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New Swedish ME/CFS-study indicates autoimmunity

Discussion in 'Latest ME/CFS Research' started by Ninan, Dec 11, 2013.

  1. Bob

    Bob

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    South of England
  2. Bob

    Bob

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    Just adding the title of the PlosOne study so I can find this thread in future, using the search facility (it's not included anywhere in this thread):

    Epitopes of Microbial and Human Heat Shock Protein 60 and Their Recognition in Myalgic Encephalomyelitis
     
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  3. Simon

    Simon

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    Monmouth, UK
    From Tate Mitchell via co-cure

    Looks like a translation of an original pience in Norwegian - not sure who wrote the original
    http://translate.google.com/transla...sala/nya-ron-om-kronisk-trotthet-2787943.aspx

    New findings on chronic fatigue

    It is common for patients with chronic fatigue syndrome have
    antibodies in their blood that target a protein found in both human
    cells and bacteria.

    It appears from a study published in the prestigious science journal PLoS ONE.

    - Because healthy people rarely or never have the kind of antibodies
    supports our results the theory that chronic fatigue syndrome in at
    least some cases may be a so-called autoimmune disease triggered by a
    common infection, says Jonas Blomberg, professor of virology at the
    University of Uppsala.

    In the study, the researchers synthetically produced smaller parts,
    called peptides, a protein called HSP60. HSP60 protein was found both
    in the cells' "power plants", mitochondria, multicellular organisms
    like ourselves and in bacteria.

    - We know from experience that it is common for patients with
    diabetes, multiple sclerosis and other autoimmune diseases have
    antibodies in their blood that target any part of the HSP60 protein,
    says Jonas Blomberg.

    With the help of the derived peptides, the researchers have now for
    the first time investigated whether also patients with chronic fatigue
    syndrome have antibodies in their blood against any part of the HSP60
    protein. The answer was yes.

    Of the 69 blood samples from patients with chronic fatigue syndrome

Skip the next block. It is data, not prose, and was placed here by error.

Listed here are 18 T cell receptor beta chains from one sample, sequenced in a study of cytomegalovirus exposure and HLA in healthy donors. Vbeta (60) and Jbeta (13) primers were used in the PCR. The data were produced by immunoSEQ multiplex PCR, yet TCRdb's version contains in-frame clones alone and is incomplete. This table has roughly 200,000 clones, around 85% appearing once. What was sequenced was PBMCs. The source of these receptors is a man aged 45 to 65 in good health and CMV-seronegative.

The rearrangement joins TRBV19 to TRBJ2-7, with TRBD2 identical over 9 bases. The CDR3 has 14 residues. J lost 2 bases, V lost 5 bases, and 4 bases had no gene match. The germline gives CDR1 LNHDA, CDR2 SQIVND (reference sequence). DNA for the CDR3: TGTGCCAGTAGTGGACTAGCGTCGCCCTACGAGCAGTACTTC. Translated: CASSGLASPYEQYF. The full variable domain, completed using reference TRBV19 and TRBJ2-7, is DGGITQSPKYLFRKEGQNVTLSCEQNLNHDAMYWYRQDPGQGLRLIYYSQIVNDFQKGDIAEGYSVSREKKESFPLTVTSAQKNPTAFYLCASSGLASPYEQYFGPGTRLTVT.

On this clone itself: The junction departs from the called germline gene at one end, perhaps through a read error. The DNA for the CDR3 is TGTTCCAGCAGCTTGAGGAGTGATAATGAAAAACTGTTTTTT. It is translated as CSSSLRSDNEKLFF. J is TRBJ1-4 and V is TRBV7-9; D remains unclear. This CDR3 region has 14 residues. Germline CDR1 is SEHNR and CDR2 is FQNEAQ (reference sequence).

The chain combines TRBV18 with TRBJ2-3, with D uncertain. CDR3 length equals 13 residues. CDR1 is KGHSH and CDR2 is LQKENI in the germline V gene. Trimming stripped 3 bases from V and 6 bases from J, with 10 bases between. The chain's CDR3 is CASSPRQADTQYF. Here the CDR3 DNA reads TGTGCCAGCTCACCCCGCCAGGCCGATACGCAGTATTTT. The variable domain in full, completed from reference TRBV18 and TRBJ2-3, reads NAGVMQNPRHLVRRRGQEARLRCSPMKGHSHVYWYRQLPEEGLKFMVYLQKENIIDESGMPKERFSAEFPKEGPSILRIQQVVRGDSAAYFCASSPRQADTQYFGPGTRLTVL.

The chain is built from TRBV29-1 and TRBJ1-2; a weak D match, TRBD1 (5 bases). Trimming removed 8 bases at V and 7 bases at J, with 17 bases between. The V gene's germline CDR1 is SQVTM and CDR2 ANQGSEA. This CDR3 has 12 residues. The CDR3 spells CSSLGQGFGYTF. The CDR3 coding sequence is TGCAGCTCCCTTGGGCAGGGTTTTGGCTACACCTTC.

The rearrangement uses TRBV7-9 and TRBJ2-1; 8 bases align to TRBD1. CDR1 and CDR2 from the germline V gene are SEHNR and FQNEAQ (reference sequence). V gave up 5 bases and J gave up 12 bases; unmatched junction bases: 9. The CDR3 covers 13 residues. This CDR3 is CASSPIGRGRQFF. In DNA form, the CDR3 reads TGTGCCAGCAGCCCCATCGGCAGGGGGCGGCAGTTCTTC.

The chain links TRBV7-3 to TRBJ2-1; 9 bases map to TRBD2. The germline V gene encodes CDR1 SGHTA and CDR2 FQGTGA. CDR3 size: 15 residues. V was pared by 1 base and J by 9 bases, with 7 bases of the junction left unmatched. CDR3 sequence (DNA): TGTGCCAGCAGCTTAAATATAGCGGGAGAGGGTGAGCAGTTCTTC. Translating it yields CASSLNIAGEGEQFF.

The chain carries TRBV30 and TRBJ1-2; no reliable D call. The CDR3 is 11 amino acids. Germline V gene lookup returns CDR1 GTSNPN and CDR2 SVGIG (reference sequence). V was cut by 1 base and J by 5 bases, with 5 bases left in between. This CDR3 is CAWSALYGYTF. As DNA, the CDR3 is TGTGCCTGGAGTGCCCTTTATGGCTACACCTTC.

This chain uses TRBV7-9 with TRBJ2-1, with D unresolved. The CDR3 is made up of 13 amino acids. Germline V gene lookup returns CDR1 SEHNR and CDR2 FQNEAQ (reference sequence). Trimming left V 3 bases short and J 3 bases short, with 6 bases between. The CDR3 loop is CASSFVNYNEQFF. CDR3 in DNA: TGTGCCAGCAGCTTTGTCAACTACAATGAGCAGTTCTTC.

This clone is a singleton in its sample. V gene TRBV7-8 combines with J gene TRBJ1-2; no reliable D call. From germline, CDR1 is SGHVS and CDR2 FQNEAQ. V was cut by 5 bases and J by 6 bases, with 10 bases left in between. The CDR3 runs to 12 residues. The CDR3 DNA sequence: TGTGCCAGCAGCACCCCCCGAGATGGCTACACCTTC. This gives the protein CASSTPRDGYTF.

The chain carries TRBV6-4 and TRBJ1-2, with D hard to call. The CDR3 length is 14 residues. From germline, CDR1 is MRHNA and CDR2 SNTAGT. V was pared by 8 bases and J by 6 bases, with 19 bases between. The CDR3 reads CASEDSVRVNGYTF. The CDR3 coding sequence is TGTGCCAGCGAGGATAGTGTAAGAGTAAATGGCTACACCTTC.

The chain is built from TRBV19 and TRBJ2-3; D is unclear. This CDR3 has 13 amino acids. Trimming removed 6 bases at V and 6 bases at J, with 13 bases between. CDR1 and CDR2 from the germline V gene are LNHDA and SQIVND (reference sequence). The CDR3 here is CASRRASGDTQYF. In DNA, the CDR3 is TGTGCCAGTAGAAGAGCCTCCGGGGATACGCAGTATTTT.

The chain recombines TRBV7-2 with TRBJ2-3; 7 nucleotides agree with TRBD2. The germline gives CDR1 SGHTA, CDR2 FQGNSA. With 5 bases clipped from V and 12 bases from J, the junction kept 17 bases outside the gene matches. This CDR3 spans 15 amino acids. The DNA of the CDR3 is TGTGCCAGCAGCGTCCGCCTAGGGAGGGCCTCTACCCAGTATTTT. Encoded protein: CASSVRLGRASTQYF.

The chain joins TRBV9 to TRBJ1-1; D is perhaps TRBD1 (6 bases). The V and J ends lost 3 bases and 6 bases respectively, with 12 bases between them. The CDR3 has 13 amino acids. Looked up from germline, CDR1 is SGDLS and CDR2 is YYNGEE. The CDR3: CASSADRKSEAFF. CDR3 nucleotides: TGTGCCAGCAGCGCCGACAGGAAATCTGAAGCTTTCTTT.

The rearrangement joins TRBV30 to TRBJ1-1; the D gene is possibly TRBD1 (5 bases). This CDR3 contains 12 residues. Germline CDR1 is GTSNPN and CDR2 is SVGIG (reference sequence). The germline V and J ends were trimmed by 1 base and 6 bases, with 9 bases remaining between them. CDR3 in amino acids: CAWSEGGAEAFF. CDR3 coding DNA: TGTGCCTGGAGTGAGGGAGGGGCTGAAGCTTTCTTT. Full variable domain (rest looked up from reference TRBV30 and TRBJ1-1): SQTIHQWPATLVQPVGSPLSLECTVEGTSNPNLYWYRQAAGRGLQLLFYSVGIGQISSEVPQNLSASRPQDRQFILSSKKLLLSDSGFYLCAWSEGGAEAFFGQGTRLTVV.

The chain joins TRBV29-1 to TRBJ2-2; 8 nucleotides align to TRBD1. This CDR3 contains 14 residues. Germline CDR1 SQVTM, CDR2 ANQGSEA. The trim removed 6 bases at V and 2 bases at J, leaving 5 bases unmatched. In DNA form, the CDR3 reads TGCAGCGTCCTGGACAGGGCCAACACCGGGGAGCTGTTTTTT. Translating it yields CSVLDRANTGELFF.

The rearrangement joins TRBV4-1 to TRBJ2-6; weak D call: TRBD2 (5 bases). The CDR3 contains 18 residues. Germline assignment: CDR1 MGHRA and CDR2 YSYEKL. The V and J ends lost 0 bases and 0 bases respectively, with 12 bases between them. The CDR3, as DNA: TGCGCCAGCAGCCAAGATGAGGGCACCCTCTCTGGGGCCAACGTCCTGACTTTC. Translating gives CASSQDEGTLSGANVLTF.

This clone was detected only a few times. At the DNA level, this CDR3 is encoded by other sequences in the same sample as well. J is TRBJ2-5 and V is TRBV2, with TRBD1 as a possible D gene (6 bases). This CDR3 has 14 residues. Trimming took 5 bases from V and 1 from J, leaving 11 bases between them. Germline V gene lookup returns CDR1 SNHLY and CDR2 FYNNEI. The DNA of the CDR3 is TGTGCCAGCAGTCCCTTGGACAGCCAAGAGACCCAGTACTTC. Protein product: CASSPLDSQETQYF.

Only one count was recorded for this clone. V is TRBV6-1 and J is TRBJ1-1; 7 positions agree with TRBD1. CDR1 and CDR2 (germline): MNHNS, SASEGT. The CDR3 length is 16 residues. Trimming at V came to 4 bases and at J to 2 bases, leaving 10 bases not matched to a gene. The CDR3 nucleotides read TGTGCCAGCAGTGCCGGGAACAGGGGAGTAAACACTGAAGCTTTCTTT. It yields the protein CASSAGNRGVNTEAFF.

contained 17, that is, almost every fourth sample, antibodies against
    a peptide present in the HSP60 protein in a bacterium that can cause
    troublesome respiratory infections, chlamydia pneumoniae. However,
    only one of the samples from 331 healthy blood donors and 68 patients
    with either of the two autoimmune diseases multiple sclerosis and SLE
    which contained antibodies to this particular peptide.

    - A hypothesis on the basis of our findings is that antibodies
    generated in response to an infection may contribute to the symptoms
    of chronic fatigue syndrome by disrupting the endogenous HSP60
    protein's normal functions in mitochondria. However, this is something
    that needs to be further explored in future studies, says Jonas
    Blomberg.


    Researchers at Uppsala have conducted the study in collaboration with
    colleagues at Gottfries Clinic in Mölndal and a research center in
    Heidelberg in Germany.

    By: Ake Spross ake.spross @ unt.se 018-4781312
     
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  4. MeSci

    MeSci ME/CFS since 1995; activity level 6

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    aimossy, Esther12, Bob and 1 other person like this.
  5. Helen

    Helen Senior Member

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    It is a translation from a Swedish local daily paper written by a journalist. As you might remember Prof. Jonas Blomberg a.o. conducted the replicating study of the XMRV virus http://www.ncbi.nlm.nih.gov/pubmed/22787191.
    The actual study was lead by him too, in the city where the article was published.
     
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  6. Kate_UK

    Kate_UK Senior Member

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    alex3619 and justy like this.

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